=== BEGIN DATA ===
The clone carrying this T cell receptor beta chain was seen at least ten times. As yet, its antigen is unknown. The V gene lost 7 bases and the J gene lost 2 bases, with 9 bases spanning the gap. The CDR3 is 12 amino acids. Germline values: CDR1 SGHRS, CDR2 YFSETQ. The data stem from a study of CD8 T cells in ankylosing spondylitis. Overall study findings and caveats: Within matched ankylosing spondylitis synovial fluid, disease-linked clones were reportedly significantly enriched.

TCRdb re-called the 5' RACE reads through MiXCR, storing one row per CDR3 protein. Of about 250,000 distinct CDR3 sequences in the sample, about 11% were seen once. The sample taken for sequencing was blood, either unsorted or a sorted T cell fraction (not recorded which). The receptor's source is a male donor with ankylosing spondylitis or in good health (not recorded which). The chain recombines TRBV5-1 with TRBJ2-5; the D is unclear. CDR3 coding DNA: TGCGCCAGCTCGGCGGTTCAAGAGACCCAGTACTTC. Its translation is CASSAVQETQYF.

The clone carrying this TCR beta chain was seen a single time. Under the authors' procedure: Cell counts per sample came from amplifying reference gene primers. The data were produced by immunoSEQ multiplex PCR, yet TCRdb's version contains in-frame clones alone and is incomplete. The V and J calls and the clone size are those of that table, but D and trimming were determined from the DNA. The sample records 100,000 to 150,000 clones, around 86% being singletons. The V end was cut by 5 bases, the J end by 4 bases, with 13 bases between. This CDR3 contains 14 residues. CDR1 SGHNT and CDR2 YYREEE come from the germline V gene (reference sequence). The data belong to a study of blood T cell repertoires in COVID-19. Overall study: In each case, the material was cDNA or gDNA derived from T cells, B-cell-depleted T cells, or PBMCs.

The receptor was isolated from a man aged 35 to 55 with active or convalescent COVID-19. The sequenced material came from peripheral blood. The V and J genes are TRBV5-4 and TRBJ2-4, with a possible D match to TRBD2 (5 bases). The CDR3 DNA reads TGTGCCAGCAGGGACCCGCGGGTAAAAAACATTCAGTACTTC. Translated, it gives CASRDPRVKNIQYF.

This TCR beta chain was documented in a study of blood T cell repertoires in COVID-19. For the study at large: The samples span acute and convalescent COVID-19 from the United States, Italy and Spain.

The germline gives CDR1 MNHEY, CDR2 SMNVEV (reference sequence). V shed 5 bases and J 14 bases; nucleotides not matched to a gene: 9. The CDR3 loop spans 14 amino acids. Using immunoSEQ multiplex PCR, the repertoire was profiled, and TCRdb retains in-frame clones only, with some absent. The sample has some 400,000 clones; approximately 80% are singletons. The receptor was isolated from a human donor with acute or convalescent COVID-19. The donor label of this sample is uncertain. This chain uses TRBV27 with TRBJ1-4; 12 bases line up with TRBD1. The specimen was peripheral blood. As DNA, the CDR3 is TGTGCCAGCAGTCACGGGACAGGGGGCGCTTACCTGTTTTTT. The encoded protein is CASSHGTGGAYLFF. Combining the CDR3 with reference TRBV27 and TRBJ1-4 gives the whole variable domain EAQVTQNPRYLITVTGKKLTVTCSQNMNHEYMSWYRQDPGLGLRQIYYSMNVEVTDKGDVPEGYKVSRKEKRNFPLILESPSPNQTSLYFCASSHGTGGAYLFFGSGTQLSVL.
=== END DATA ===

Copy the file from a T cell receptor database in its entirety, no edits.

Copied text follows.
The clone carrying this T cell receptor beta chain was seen at least ten times. As yet, its antigen is unknown. The V gene lost 7 bases and the J gene lost 2 bases, with 9 bases spanning the gap. The CDR3 is 12 amino acids. Germline values: CDR1 SGHRS, CDR2 YFSETQ. The data stem from a study of CD8 T cells in ankylosing spondylitis. Overall study findings and caveats: Within matched ankylosing spondylitis synovial fluid, disease-linked clones were reportedly significantly enriched.

TCRdb re-called the 5' RACE reads through MiXCR, storing one row per CDR3 protein. Of about 250,000 distinct CDR3 sequences in the sample, about 11% were seen once. The sample taken for sequencing was blood, either unsorted or a sorted T cell fraction (not recorded which). The receptor's source is a male donor with ankylosing spondylitis or in good health (not recorded which). The chain recombines TRBV5-1 with TRBJ2-5; the D is unclear. CDR3 coding DNA: TGCGCCAGCTCGGCGGTTCAAGAGACCCAGTACTTC. Its translation is CASSAVQETQYF.

The clone carrying this TCR beta chain was seen a single time. Under the authors' procedure: Cell counts per sample came from amplifying reference gene primers. The data were produced by immunoSEQ multiplex PCR, yet TCRdb's version contains in-frame clones alone and is incomplete. The V and J calls and the clone size are those of that table, but D and trimming were determined from the DNA. The sample records 100,000 to 150,000 clones, around 86% being singletons. The V end was cut by 5 bases, the J end by 4 bases, with 13 bases between. This CDR3 contains 14 residues. CDR1 SGHNT and CDR2 YYREEE come from the germline V gene (reference sequence). The data belong to a study of blood T cell repertoires in COVID-19. Overall study: In each case, the material was cDNA or gDNA derived from T cells, B-cell-depleted T cells, or PBMCs.

The receptor was isolated from a man aged 35 to 55 with active or convalescent COVID-19. The sequenced material came from peripheral blood. The V and J genes are TRBV5-4 and TRBJ2-4, with a possible D match to TRBD2 (5 bases). The CDR3 DNA reads TGTGCCAGCAGGGACCCGCGGGTAAAAAACATTCAGTACTTC. Translated, it gives CASRDPRVKNIQYF.

This TCR beta chain was documented in a study of blood T cell repertoires in COVID-19. For the study at large: The samples span acute and convalescent COVID-19 from the United States, Italy and Spain.

The germline gives CDR1 MNHEY, CDR2 SMNVEV (reference sequence). V shed 5 bases and J 14 bases; nucleotides not matched to a gene: 9. The CDR3 loop spans 14 amino acids. Using immunoSEQ multiplex PCR, the repertoire was profiled, and TCRdb retains in-frame clones only, with some absent. The sample has some 400,000 clones; approximately 80% are singletons. The receptor was isolated from a human donor with acute or convalescent COVID-19. The donor label of this sample is uncertain. This chain uses TRBV27 with TRBJ1-4; 12 bases line up with TRBD1. The specimen was peripheral blood. As DNA, the CDR3 is TGTGCCAGCAGTCACGGGACAGGGGGCGCTTACCTGTTTTTT. The encoded protein is CASSHGTGGAYLFF. Combining the CDR3 with reference TRBV27 and TRBJ1-4 gives the whole variable domain EAQVTQNPRYLITVTGKKLTVTCSQNMNHEYMSWYRQDPGLGLRQIYYSMNVEVTDKGDVPEGYKVSRKEKRNFPLILESPSPNQTSLYFCASSHGTGGAYLFFGSGTQLSVL.